VERNON -- With the peak of hurricane season approaching early September and a new major hurricane forming in the Atlantic, some residents express concern about an incomplete highway that runs north-south through Washington and Holmes counties.
“Our primary concern is getting the road finish and moving forward,” said Vernon resident James Brooks. “It can become a problem.”
State Road 79 runs about 61 miles north-south from U.S. Highway 98 in Bay County through Washington and Holmes counties to Interstate 10.
The road is being expanded to a four-lane highway, and when completed, will have 14 retention ponds and two bridges, according to R.B. Baker Construction’s website rbbaker.com. The company was awarded a contract to construct 6.5 miles of the highway from Strickland Road to Mill Branch Bridge.
State 79, as most other north-south state highways, serves as a hurricane evacuation route.
“Most, if not all of our north-south routes, would act as a hurricane evacuation routes,” said Ian Satter, Florida Department of Transportation District 3 Public Information Officer. “Part of the function is to get traffic away from the coast if there was a hurricane.”
Satter emphasized, despite the winter 2019 completion date, State 79’s construction will not obstruct evacuation during a major storm. There are always two lanes open, he said.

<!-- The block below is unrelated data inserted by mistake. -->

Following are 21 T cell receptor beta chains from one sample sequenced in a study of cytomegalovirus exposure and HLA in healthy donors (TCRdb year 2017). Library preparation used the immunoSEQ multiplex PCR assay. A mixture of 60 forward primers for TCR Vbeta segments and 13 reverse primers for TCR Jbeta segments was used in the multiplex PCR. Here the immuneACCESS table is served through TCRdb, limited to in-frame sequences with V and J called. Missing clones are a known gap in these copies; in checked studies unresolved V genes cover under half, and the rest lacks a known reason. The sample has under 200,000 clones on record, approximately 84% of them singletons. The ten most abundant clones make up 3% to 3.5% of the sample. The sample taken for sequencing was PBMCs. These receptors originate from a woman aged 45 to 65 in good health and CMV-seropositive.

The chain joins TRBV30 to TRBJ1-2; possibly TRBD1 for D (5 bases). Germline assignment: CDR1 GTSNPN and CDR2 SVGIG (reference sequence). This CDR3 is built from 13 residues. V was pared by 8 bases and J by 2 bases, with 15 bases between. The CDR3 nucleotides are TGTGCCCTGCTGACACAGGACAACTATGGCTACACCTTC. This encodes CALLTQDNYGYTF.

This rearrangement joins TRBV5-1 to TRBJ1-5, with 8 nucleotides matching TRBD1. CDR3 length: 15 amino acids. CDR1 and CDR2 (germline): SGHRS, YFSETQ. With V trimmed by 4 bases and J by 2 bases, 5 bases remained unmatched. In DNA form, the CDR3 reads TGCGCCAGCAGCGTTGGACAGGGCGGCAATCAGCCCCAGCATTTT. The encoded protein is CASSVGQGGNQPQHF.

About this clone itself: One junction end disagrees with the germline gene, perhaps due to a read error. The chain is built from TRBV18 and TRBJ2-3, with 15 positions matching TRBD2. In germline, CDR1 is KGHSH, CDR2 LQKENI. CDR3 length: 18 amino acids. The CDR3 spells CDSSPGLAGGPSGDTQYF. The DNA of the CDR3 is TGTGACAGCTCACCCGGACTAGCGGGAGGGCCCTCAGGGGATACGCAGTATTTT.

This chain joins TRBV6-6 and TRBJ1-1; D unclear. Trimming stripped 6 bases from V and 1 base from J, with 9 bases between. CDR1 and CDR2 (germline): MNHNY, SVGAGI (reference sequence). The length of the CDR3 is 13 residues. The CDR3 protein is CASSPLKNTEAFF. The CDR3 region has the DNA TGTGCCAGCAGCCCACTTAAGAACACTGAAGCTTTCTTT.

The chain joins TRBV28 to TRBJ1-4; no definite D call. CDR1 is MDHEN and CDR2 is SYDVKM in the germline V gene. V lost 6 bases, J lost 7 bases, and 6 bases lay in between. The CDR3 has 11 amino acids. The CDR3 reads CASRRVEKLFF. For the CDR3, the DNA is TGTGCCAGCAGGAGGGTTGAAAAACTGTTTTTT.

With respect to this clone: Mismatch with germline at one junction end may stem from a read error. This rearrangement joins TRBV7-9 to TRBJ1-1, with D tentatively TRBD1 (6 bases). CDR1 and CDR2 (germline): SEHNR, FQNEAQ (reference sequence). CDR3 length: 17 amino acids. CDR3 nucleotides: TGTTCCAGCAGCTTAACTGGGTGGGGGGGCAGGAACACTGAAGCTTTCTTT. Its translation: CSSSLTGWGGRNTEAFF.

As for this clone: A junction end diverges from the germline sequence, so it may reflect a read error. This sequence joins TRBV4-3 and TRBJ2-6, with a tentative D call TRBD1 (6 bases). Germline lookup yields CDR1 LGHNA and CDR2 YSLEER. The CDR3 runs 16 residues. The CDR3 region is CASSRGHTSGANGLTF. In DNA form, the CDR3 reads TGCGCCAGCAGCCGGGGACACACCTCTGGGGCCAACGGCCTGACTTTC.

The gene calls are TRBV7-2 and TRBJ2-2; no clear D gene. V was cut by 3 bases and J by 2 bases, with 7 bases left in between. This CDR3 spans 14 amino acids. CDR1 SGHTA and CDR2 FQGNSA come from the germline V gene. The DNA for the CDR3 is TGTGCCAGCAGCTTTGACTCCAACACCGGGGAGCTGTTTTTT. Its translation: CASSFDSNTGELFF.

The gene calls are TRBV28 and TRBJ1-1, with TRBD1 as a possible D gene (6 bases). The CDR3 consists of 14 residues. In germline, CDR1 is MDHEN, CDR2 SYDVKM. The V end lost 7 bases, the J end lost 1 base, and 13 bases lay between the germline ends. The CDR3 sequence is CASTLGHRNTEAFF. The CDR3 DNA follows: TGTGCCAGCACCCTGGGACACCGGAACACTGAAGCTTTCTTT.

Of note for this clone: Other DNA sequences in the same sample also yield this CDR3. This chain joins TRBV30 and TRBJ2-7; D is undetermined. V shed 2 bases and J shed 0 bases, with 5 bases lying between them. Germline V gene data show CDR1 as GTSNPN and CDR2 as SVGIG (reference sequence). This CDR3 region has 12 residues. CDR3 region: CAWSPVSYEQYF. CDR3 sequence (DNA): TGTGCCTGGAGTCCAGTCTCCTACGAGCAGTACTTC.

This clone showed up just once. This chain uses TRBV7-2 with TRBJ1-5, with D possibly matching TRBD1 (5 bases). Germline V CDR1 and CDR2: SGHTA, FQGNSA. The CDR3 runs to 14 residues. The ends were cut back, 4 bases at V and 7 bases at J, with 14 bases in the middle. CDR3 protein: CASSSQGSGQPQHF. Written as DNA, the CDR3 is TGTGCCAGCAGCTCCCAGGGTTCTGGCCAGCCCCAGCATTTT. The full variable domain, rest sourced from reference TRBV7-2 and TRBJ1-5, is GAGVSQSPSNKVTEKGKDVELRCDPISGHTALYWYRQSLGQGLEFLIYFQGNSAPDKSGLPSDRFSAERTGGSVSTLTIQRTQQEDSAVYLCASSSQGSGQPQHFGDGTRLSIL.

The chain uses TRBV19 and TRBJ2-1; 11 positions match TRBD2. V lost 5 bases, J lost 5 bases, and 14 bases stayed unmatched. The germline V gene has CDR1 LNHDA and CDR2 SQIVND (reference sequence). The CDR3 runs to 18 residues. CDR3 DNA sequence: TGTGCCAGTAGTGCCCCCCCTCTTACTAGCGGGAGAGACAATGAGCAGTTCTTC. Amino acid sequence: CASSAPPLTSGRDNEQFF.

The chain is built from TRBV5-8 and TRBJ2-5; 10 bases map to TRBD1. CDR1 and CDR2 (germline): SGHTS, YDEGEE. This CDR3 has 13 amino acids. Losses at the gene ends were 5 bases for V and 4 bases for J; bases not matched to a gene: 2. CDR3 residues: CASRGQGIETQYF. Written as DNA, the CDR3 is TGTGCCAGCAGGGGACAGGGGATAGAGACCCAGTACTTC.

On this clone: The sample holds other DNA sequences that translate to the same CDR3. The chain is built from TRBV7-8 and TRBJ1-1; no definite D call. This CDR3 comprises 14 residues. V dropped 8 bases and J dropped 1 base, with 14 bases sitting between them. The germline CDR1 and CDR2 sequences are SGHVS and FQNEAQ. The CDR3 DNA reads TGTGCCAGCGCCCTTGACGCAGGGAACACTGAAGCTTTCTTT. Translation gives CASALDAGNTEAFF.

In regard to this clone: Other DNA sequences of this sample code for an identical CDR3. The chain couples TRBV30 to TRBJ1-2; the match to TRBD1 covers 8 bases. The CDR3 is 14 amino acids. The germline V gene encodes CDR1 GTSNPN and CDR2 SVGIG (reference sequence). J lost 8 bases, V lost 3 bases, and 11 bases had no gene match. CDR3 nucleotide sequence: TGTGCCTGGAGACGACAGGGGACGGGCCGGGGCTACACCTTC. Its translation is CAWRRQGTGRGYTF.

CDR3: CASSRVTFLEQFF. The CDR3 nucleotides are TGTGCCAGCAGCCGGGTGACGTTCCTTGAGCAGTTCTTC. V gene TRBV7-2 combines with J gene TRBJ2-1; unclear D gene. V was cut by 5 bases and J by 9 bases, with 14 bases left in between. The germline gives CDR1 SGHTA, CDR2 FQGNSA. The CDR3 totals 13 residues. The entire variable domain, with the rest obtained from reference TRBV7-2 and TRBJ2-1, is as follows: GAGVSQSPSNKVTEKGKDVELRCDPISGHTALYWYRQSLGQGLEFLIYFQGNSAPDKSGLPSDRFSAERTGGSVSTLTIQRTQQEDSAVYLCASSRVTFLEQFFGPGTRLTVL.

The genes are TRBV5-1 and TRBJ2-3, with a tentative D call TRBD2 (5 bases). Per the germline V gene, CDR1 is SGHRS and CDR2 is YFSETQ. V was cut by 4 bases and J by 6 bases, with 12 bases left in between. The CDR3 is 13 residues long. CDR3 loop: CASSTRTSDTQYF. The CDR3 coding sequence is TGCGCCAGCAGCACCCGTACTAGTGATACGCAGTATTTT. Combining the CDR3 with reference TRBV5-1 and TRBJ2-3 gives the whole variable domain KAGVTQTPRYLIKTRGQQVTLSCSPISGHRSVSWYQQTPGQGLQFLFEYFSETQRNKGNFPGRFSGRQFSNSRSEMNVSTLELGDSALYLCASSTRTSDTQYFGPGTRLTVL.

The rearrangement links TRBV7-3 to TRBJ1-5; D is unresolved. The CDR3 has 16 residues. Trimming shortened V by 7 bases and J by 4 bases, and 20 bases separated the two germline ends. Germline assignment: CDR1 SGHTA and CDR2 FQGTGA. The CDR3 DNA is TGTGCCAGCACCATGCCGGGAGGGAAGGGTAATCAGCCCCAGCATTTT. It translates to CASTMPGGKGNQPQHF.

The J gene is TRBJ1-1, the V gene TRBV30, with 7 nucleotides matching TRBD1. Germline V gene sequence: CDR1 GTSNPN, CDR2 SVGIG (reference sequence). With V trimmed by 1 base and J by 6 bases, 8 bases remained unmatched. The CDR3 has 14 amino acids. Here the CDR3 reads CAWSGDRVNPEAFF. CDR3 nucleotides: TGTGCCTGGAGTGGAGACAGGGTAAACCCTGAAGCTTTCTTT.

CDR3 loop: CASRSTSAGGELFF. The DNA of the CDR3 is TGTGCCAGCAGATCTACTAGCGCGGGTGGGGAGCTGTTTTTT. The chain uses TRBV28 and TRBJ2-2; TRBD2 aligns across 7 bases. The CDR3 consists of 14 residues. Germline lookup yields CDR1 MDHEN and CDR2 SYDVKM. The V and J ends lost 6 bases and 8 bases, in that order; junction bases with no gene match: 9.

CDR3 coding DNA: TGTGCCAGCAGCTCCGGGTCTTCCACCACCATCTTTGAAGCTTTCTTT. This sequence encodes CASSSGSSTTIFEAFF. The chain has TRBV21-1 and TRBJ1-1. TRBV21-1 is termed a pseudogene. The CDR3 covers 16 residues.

“If there’s any equipment in the way that could hamper traffic, we would move it away from the work cite,” Satter said.
Still, some residents remain doubtful that the incomplete highway is safe enough for evacuees.
"Before, they had a sign that said 2017," said Byron Biddle, owner at Three Oaks Winery, 3348 SR 79.
Biddle, who has operated the winery for about 22 years, said traffic was "backed up past here all the way to the interstate" when Hurricane Opal struck the coast in 1994.
"All I've heard promises from the state: 'we're going to do 79' -- that was back in '78," Biddle said. "They evacuated for Ivan also, same thing."
He added, referring to the threat of another major hurricane: "And I don't know if it's going to be any different."
The Atlantic hurricane season ends Nov. 30.
Although National Oceanic and Atmospheric Administration (NOAA) predicts a busier hurricane season with more named storms, according to its website, fewer major storms are expected to make landfall.